|1"Thick darkness," "thread of the spider," and "vulture eye" are three images that Poe used in "The Tell-Tale Heart" to stimulate a reader's senses. 2Poe wanted the reader to see and feel real life. 3He used concrete imagery rather than vague abstract words to describe settings and people. 4If Edgar Allan Poe was one of Stephen King's teachers, then readers of King owe a debt of gratitude to that nineteenth-century creator of horror stories.||The first sentence of the concluding paragraph uses the principal words from the quotations from each paragraph of the body of the paper. This summarizes those three paragraph. The second and third sentences provide observations which can also be considered a summary, not only of the content of the paper, but also offers personal opinion which was logically drawn as the result of this study. The last sentence returns to the Edgar Allan Poe-Stephen King relationship which began this paper. This sentence also provides a "wrap-up" and gives the paper a sense of finality.|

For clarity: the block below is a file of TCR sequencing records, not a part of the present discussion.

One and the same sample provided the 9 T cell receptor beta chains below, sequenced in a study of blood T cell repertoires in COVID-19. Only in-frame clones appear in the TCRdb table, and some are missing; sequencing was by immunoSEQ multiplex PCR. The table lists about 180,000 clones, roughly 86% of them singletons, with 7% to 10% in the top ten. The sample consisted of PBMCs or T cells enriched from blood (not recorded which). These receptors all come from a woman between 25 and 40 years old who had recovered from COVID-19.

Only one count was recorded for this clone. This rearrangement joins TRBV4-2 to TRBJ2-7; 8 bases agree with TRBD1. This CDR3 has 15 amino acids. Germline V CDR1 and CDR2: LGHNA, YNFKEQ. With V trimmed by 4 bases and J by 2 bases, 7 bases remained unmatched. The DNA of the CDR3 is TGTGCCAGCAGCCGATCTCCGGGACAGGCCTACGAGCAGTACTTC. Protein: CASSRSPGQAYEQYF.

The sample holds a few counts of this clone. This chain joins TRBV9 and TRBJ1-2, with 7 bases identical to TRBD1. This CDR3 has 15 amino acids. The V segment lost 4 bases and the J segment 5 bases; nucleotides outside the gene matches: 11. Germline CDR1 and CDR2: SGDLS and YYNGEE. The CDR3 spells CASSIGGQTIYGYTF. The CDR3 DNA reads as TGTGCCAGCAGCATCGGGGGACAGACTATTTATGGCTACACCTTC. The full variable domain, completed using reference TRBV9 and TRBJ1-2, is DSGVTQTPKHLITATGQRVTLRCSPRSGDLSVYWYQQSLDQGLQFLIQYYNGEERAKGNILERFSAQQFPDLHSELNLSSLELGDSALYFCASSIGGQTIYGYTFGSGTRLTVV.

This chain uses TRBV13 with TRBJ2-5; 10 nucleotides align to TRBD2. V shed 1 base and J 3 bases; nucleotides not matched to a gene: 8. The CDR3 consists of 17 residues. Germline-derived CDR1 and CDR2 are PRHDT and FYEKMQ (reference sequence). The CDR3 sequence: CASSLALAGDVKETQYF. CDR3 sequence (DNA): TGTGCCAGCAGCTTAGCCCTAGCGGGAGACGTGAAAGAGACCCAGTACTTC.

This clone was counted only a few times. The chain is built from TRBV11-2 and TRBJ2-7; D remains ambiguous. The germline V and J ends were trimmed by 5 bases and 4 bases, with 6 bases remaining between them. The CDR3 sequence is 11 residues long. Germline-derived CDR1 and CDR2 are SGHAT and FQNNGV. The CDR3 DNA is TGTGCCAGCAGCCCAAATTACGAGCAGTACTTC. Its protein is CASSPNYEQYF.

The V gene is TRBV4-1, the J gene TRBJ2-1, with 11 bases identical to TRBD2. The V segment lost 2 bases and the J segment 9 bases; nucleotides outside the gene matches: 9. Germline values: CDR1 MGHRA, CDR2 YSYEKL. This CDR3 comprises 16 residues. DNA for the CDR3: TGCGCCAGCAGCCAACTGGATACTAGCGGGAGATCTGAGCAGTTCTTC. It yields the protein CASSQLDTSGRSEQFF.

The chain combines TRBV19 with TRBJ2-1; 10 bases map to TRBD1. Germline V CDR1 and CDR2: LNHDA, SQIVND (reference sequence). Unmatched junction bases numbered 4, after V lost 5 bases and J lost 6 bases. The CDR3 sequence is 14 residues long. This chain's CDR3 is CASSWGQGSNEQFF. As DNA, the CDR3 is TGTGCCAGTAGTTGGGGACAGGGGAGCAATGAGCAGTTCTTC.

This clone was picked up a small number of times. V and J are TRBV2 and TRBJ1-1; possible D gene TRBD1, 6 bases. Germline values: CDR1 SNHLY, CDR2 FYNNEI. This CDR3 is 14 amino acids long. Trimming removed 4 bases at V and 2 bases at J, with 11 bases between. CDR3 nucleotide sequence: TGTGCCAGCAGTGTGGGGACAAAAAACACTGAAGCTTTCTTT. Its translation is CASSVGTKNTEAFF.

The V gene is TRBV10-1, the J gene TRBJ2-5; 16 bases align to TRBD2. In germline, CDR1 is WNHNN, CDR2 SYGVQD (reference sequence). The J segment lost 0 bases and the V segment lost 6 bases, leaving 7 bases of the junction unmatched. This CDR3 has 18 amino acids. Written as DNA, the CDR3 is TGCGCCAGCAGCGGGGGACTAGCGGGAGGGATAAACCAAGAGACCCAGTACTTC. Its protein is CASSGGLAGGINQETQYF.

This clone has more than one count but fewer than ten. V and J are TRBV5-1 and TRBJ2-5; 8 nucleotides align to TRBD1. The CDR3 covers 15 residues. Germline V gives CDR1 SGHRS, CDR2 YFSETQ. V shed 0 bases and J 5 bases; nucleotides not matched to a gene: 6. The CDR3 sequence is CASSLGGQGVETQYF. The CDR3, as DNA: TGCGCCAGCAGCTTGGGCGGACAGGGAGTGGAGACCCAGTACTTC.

Tips on Writing an Expository Essay
The purpose of the expository essay is to explain a topic in a logical and straightforward manner. Without bells and whistles, expository essays present a fair and balanced analysis of a subject based on facts—with no references to the writer’s opinions or emotions.
A typical expository writing prompt will use the words “explain” or “define,” such as in, “Write an essay explaining how the computer has changed the lives of students.” Notice there is no instruction to form an opinion or argument on whether or not computers have changed students’ lives. The prompt asks the writer to “explain,” plain and simple. However, that doesn’t mean expository essay writing is easy.
The Five-Step Writing Process for Expository Essays
Expository writing is a life skill. More than any other type of writing, expository writing is a daily requirement of most careers. Understanding and following the proven steps of the writing process helps all writers, including students, master the expository essay.